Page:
“Yeah, I just live right over here in this building. Hey—“ The thought finally occurred to him. “Should I even be writin’ anything down? Does that even make sense?”
“My wife could read it to me.”
“Okay then. I’ll give ya my name an’ number. An’ here’s my address, too, just so’s ya know you’re dealin’ with someone real.”
He handed me the ragged piece of paper, which I slipped into my pocket. “Thanks very much.”
“An’ there’d be no charge, of course.”
“Oh, I would never let that happen.”
“No, no, no, I’m serious. I’d never charge ya anything. But maybe I come over, look at the situation, see what I can do. Then maybe we could talk awhile about, y’know, your visual impairment. Like I says, I’m just real interested, an’ I’d love to talk to ya about it.”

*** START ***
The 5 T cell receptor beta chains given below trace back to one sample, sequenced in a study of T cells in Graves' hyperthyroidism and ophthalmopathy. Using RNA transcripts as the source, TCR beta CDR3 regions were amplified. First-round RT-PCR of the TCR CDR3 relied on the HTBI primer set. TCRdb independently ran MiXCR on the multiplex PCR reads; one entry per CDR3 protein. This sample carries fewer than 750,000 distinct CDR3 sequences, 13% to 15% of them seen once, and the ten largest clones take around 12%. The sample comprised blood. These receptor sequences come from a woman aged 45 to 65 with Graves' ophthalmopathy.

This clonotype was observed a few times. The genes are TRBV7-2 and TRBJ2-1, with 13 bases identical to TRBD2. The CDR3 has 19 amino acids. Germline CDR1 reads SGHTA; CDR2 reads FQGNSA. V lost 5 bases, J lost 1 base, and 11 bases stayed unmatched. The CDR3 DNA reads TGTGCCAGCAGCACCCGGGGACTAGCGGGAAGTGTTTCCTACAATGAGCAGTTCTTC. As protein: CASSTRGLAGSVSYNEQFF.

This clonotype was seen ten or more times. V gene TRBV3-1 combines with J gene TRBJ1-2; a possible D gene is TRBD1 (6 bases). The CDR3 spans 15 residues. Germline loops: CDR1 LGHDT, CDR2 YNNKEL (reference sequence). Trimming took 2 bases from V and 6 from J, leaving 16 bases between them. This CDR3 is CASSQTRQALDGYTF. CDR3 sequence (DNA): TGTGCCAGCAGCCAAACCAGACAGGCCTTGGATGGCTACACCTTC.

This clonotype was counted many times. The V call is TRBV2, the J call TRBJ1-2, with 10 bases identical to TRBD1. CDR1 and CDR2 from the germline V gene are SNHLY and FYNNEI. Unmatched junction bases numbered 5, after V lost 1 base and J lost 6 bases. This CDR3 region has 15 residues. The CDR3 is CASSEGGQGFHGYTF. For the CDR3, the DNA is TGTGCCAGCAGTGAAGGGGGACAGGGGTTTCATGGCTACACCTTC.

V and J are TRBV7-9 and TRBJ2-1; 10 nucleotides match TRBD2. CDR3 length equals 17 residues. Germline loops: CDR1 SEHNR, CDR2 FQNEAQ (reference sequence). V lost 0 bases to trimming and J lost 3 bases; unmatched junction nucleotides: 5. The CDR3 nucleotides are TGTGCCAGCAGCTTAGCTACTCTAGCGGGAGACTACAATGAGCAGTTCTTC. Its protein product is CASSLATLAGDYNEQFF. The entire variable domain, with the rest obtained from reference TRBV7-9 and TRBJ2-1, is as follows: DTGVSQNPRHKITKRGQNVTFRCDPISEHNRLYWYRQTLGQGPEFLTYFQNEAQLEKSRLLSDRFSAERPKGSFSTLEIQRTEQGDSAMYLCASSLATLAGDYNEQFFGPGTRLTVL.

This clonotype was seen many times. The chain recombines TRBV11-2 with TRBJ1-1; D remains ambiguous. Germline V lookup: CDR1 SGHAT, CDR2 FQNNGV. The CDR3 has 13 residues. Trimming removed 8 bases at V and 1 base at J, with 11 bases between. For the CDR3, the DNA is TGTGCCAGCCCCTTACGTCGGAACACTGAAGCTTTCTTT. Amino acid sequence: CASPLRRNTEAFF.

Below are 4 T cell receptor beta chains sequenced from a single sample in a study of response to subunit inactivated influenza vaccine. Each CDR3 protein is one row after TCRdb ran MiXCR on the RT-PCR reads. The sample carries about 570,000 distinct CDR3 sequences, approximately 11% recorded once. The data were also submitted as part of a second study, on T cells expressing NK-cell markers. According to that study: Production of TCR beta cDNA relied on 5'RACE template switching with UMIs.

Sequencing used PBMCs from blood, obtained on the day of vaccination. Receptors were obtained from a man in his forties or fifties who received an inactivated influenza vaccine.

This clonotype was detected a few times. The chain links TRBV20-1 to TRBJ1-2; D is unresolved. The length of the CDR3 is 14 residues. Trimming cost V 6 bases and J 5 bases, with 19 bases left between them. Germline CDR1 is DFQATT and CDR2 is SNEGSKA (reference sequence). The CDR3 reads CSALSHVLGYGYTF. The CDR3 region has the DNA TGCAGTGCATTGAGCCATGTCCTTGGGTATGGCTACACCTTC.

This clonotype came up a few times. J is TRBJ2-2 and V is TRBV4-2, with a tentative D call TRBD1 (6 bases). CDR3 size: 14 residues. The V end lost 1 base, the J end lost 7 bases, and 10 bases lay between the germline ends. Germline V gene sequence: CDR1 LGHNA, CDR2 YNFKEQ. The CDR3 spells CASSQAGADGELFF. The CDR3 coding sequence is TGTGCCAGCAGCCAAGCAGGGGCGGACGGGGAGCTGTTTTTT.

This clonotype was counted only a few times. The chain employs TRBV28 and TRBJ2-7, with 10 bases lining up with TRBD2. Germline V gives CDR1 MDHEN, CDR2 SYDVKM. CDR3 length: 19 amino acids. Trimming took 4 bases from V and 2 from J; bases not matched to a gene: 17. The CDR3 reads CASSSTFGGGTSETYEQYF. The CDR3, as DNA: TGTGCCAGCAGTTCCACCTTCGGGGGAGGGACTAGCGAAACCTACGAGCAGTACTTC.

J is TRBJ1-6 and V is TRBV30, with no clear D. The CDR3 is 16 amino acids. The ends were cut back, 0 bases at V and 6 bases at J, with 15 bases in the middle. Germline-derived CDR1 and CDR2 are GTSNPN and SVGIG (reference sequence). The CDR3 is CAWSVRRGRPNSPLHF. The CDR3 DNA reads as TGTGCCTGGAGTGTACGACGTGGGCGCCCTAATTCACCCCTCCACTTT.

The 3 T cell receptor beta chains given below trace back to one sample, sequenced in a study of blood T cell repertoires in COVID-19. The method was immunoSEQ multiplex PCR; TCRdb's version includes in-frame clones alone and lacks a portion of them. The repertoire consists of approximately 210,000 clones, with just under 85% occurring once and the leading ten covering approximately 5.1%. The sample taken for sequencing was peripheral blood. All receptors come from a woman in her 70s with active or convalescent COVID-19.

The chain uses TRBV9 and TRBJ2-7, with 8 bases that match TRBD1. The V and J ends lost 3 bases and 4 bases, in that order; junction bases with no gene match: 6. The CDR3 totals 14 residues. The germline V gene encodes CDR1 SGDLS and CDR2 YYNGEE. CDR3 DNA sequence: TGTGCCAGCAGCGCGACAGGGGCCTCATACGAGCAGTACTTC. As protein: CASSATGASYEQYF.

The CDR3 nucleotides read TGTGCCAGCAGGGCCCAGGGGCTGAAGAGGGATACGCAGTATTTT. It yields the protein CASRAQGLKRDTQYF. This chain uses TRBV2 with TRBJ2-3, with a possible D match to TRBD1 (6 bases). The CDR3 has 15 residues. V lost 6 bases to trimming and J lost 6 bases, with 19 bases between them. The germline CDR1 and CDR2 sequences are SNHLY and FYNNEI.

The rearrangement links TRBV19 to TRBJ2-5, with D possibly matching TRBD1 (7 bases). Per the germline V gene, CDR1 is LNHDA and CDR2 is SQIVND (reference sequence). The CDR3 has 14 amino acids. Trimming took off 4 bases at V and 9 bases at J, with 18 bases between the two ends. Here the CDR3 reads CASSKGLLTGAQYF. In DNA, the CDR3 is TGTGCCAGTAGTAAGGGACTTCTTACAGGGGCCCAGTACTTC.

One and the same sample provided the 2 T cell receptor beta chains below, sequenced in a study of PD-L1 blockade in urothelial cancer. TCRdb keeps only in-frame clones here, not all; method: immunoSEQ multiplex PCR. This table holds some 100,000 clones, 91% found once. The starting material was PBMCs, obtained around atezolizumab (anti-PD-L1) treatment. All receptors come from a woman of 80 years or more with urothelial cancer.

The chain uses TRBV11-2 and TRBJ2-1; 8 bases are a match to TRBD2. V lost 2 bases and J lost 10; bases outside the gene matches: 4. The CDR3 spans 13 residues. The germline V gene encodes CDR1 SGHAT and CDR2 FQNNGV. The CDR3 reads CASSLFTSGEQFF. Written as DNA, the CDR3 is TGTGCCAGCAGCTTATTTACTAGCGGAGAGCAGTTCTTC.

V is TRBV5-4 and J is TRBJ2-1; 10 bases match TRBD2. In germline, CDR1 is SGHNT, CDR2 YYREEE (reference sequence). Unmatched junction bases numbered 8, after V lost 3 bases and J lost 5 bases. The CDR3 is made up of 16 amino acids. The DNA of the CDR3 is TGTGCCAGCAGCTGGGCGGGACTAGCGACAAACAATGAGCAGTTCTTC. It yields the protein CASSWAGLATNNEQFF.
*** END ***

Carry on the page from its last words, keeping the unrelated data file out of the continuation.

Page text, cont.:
“Y’know, I’m kinda an artist, too.”
Okay, ya got that number, an’ I should let ya get goin’. It’s pretty cold out here. But take care an’ be careful. An’ God bless you.”
Jesus I hate it when people toss that zinger at me. Nevertheless I shook his hand again and headed on my way. As I headed for the bank—is this a terrible thing?—I couldn’t decide if he was a sincere, legitimate blindo groupie, or an old con who took me for an easy mark. I think I’d be more inclined to call the latter.
[Author’s extraneous note: Mike from KGB—you know who you are—drop me a line, please. Thanks.]